Oct 19, 2011
The combination of Ethernet and TCP/IP is so powerful and so fundamental to the way we craft data center systems that it's almost heresy to even suggest we move beyond those protocols. In the 1990s, Gartner famously predicted that Token Ring would supplant Ethernet by the end of that decade, and Novell created its own networking protocol, as did Apple, rather than take on what they saw to be the flaws of the overly complicated TCP/IP. And yet here we are today: Token Ring is a relic, IPX and AppleTalk are footnotes in the storied past of multiprotocol routers, and Ethernet and TCP/IP are the dominant networking technologies.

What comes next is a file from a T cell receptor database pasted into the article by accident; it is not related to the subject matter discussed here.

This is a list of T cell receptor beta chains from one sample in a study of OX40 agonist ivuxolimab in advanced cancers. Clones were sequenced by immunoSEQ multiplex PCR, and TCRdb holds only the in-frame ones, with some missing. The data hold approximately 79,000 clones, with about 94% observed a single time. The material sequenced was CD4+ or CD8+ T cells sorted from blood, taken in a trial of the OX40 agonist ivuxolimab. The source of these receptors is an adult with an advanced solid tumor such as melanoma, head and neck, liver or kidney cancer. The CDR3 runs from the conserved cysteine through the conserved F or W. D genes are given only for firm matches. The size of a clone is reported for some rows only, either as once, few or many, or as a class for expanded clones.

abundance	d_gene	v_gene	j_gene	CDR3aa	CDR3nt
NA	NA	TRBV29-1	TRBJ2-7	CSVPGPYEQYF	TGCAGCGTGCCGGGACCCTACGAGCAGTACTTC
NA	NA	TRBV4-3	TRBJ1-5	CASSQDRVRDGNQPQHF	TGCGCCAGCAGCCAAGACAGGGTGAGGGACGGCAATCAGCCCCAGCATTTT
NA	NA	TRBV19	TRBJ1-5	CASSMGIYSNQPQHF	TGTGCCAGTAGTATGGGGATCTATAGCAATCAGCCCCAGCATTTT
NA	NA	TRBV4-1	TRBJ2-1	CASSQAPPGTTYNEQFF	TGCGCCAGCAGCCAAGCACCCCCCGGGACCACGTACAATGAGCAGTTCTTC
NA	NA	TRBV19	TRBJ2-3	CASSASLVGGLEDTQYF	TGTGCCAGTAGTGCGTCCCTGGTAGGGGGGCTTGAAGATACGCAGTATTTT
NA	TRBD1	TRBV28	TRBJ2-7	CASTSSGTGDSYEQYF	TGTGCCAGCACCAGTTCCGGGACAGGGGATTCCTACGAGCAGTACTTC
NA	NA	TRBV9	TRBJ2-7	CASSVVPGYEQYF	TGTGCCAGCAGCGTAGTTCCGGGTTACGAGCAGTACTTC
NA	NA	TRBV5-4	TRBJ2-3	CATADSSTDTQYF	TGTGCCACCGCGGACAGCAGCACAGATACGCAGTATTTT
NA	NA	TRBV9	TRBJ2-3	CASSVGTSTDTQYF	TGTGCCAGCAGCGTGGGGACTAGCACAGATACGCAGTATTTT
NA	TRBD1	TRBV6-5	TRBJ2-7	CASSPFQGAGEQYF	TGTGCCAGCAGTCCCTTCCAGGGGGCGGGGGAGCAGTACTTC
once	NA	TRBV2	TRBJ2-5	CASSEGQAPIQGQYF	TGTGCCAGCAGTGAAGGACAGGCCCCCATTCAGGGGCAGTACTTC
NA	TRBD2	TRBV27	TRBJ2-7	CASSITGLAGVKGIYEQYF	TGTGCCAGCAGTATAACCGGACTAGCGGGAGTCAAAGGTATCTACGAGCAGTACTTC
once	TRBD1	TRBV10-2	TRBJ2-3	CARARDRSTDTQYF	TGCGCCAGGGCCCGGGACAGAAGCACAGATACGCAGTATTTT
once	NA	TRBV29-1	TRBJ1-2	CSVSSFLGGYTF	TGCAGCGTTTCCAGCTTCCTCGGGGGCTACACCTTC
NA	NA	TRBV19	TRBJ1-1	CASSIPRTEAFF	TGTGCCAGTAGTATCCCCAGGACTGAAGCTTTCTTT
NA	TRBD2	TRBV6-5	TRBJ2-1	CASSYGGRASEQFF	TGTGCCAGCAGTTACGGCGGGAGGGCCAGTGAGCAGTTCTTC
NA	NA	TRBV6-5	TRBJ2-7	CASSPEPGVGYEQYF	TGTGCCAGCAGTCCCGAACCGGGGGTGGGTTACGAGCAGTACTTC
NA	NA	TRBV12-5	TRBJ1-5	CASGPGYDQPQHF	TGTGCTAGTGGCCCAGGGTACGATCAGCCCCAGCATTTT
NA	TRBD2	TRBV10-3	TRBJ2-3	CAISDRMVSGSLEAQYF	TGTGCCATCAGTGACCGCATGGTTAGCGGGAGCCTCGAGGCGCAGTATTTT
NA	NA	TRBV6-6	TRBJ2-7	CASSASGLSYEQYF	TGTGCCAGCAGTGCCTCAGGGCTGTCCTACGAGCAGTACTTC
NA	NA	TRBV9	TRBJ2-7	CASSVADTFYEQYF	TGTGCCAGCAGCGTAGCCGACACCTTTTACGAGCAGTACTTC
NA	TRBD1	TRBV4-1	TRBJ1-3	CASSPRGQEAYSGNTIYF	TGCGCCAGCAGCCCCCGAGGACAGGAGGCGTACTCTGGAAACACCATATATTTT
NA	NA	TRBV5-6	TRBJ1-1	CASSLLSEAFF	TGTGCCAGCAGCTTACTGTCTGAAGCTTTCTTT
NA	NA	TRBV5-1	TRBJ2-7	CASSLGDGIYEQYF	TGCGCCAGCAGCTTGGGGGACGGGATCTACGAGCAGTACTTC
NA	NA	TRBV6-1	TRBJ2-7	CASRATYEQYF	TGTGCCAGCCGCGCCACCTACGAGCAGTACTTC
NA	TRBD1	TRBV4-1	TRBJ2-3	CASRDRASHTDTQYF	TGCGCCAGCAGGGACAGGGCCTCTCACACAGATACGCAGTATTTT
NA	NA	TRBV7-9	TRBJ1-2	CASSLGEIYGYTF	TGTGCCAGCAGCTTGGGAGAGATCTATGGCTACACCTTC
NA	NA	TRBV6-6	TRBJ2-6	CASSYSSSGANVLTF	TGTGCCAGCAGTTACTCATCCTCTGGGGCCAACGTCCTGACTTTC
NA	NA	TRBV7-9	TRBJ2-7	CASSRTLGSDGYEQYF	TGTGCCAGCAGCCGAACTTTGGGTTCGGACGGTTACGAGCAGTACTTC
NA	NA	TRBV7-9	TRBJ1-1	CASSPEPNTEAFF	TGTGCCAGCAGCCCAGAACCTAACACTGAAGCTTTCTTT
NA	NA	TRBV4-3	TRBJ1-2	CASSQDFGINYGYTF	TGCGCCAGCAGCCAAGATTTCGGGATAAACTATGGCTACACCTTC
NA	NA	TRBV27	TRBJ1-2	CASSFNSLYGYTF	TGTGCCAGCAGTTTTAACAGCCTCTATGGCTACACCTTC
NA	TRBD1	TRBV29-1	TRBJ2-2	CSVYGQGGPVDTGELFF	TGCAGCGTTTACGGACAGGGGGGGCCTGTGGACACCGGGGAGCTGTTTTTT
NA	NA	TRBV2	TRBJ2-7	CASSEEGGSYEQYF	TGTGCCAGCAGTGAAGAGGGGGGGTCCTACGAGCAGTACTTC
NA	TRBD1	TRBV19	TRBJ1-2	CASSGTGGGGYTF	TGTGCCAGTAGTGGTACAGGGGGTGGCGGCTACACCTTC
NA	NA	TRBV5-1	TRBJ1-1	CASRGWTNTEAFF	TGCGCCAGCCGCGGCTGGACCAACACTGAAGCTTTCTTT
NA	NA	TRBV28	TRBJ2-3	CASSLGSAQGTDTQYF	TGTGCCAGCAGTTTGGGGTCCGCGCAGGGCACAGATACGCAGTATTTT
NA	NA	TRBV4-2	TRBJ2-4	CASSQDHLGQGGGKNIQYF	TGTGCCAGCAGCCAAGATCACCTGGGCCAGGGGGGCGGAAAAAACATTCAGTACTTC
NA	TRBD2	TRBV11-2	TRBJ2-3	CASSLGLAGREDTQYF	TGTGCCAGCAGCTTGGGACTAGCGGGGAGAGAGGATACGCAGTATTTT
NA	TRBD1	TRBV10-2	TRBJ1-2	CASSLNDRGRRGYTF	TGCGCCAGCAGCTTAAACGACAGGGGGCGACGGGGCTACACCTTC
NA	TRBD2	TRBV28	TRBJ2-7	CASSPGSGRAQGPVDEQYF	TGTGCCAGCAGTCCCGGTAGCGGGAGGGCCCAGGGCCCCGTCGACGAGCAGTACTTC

While no one in their right mind suggests completely replacing Ethernet and TCP/IP, anyone who's struggled to automate data center load management in today's virtualized data centers knows that current networking protocols present a challenge. For companies to make the most efficient use of their virtualized servers, they must move workloads around their data centers, but doing so implies moving network connectivity along with performance assurances, security and monitoring requirements. Today, that's either impossible to do automatically, or the method for doing it is highly proprietary. And virtualization isn't the only challenge--as businesses add more applications to their networks, they need to address the unique needs of those apps at a policy level.
Quite simply: Networking must change if it's going to keep up with what businesses want to accomplish.